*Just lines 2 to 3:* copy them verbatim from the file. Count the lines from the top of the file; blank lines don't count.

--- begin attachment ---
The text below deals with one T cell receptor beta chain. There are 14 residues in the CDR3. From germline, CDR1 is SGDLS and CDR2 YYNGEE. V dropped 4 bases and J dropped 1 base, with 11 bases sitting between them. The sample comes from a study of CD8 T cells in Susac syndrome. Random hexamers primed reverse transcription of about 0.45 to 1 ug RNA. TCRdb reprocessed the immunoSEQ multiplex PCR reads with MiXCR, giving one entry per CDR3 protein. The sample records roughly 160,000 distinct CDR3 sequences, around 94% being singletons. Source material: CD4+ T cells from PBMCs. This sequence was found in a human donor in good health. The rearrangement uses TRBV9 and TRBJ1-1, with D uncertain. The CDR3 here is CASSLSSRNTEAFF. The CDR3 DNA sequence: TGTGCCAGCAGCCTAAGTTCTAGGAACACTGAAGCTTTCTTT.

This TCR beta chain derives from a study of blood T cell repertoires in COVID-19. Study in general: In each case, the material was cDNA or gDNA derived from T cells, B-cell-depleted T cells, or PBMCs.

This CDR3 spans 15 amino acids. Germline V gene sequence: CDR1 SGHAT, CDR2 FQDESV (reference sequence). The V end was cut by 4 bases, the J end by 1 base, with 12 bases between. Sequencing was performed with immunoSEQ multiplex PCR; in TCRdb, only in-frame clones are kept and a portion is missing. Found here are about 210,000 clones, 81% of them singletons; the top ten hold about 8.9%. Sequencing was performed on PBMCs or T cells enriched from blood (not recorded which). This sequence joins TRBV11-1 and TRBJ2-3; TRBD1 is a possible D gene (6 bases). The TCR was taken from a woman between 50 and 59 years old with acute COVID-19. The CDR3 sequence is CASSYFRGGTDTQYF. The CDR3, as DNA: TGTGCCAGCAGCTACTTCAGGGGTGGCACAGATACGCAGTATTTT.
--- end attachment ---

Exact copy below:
This TCR beta chain derives from a study of blood T cell repertoires in COVID-19. Study in general: In each case, the material was cDNA or gDNA derived from T cells, B-cell-depleted T cells, or PBMCs.

This CDR3 spans 15 amino acids. Germline V gene sequence: CDR1 SGHAT, CDR2 FQDESV (reference sequence). The V end was cut by 4 bases, the J end by 1 base, with 12 bases between. Sequencing was performed with immunoSEQ multiplex PCR; in TCRdb, only in-frame clones are kept and a portion is missing. Found here are about 210,000 clones, 81% of them singletons; the top ten hold about 8.9%. Sequencing was performed on PBMCs or T cells enriched from blood (not recorded which). This sequence joins TRBV11-1 and TRBJ2-3; TRBD1 is a possible D gene (6 bases). The TCR was taken from a woman between 50 and 59 years old with acute COVID-19. The CDR3 sequence is CASSYFRGGTDTQYF. The CDR3, as DNA: TGTGCCAGCAGCTACTTCAGGGGTGGCACAGATACGCAGTATTTT.